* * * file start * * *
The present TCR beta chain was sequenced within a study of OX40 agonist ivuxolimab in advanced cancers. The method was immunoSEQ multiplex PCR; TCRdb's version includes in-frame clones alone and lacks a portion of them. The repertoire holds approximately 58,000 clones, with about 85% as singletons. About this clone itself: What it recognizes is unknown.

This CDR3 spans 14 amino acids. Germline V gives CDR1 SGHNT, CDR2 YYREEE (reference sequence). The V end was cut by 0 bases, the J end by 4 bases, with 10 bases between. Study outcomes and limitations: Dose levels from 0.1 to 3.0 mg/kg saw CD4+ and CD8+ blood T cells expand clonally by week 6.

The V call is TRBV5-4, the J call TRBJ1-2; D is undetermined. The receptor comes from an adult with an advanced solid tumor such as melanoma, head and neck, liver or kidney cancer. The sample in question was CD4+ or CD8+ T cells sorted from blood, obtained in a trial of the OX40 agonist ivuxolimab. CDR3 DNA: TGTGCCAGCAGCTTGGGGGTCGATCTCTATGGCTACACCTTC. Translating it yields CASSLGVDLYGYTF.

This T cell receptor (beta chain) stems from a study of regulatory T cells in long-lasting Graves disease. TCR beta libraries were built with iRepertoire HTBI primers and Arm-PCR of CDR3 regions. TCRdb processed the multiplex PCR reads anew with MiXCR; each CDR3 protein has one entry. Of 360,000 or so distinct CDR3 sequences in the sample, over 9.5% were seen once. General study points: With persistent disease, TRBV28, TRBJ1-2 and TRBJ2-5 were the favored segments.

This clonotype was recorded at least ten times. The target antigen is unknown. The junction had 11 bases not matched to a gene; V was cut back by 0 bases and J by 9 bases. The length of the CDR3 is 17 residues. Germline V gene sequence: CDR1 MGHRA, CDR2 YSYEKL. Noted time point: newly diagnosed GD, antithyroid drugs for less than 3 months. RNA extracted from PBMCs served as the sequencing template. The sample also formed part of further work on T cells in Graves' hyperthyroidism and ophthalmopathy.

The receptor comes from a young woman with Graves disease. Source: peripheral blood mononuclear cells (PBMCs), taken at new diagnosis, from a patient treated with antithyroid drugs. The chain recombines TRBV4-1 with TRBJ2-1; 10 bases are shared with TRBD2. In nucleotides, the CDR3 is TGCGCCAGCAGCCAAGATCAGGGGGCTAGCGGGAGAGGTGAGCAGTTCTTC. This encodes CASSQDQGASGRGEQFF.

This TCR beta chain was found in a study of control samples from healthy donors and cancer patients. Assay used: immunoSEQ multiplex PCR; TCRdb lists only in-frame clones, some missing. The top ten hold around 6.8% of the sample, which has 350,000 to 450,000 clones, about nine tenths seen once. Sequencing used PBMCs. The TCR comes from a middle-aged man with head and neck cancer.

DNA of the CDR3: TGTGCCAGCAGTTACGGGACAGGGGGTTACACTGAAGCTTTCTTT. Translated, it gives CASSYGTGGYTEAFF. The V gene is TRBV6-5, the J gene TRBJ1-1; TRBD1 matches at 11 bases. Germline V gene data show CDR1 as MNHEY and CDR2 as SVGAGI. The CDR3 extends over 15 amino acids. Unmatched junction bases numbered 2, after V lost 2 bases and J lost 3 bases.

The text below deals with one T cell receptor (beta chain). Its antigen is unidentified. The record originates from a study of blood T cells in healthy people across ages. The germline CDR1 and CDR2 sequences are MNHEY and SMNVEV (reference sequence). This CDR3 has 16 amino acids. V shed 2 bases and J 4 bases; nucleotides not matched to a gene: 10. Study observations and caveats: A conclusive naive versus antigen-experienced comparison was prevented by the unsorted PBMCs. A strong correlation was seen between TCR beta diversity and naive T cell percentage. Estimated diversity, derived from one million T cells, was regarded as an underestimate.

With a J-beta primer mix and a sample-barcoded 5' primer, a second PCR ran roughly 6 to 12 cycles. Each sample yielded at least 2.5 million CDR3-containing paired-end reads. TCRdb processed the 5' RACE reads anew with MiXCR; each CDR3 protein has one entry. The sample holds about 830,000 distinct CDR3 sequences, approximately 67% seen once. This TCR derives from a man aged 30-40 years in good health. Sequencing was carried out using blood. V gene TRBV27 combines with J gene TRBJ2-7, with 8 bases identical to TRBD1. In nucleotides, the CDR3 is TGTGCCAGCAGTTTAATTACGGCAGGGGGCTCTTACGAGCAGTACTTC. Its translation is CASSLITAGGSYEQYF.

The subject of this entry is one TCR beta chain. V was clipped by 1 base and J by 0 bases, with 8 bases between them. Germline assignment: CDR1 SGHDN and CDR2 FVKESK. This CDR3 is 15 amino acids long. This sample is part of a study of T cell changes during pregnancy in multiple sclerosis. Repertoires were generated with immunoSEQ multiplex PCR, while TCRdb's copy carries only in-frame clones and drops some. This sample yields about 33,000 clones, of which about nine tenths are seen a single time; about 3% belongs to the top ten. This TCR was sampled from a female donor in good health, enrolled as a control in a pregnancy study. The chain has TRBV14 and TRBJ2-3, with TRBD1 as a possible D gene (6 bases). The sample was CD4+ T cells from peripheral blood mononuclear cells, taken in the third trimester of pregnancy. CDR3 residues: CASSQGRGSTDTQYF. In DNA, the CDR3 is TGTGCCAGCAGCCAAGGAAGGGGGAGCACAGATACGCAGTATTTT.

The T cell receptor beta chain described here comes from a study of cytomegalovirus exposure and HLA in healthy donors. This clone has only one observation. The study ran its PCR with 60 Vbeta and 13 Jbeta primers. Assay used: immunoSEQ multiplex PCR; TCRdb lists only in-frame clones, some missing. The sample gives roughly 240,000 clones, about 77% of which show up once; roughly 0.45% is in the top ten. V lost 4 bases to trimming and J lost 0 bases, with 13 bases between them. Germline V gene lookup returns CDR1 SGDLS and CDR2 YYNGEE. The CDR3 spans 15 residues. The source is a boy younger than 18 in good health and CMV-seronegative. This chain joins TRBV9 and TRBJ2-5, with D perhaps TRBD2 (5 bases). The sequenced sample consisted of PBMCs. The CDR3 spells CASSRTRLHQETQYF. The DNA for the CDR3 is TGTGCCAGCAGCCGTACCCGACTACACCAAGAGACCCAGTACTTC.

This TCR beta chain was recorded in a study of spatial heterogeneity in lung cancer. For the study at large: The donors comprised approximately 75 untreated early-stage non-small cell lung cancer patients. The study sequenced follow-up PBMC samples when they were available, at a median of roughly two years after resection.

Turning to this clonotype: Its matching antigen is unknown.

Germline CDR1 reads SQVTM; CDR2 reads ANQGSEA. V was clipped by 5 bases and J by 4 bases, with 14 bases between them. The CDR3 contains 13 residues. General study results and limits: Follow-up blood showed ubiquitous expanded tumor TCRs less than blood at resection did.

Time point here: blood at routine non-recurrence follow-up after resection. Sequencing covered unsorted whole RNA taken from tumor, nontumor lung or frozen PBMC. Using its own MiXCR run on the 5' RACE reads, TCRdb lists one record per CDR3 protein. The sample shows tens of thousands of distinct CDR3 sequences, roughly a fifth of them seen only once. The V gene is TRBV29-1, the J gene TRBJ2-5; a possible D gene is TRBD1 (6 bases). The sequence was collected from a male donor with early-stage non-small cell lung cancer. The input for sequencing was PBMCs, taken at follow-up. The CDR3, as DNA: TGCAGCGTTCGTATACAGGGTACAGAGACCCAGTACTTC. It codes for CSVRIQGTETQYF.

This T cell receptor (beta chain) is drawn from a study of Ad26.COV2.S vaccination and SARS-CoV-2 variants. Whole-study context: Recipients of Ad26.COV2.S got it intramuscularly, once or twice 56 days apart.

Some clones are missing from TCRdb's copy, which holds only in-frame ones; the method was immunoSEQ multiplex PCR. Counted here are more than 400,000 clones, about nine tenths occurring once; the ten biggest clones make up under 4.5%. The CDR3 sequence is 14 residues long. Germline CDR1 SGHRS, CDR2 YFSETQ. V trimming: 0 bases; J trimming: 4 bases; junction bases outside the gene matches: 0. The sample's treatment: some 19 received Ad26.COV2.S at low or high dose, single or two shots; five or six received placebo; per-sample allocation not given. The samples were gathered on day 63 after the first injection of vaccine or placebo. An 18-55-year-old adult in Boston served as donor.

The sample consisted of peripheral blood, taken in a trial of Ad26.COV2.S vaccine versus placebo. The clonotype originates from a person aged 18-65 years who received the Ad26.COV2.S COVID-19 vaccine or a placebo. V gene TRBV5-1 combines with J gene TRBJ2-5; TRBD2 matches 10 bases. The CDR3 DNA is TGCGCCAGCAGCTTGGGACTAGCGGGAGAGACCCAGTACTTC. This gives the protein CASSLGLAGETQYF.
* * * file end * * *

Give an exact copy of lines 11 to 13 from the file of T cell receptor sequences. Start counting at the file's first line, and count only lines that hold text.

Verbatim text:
The subject of this entry is one TCR beta chain. V was clipped by 1 base and J by 0 bases, with 8 bases between them. Germline assignment: CDR1 SGHDN and CDR2 FVKESK. This CDR3 is 15 amino acids long. This sample is part of a study of T cell changes during pregnancy in multiple sclerosis. Repertoires were generated with immunoSEQ multiplex PCR, while TCRdb's copy carries only in-frame clones and drops some. This sample yields about 33,000 clones, of which about nine tenths are seen a single time; about 3% belongs to the top ten. This TCR was sampled from a female donor in good health, enrolled as a control in a pregnancy study. The chain has TRBV14 and TRBJ2-3, with TRBD1 as a possible D gene (6 bases). The sample was CD4+ T cells from peripheral blood mononuclear cells, taken in the third trimester of pregnancy. CDR3 residues: CASSQGRGSTDTQYF. In DNA, the CDR3 is TGTGCCAGCAGCCAAGGAAGGGGGAGCACAGATACGCAGTATTTT.

The T cell receptor beta chain described here comes from a study of cytomegalovirus exposure and HLA in healthy donors. This clone has only one observation. The study ran its PCR with 60 Vbeta and 13 Jbeta primers. Assay used: immunoSEQ multiplex PCR; TCRdb lists only in-frame clones, some missing. The sample gives roughly 240,000 clones, about 77% of which show up once; roughly 0.45% is in the top ten. V lost 4 bases to trimming and J lost 0 bases, with 13 bases between them. Germline V gene lookup returns CDR1 SGDLS and CDR2 YYNGEE. The CDR3 spans 15 residues. The source is a boy younger than 18 in good health and CMV-seronegative. This chain joins TRBV9 and TRBJ2-5, with D perhaps TRBD2 (5 bases). The sequenced sample consisted of PBMCs. The CDR3 spells CASSRTRLHQETQYF. The DNA for the CDR3 is TGTGCCAGCAGCCGTACCCGACTACACCAAGAGACCCAGTACTTC.

This TCR beta chain was recorded in a study of spatial heterogeneity in lung cancer. For the study at large: The donors comprised approximately 75 untreated early-stage non-small cell lung cancer patients. The study sequenced follow-up PBMC samples when they were available, at a median of roughly two years after resection.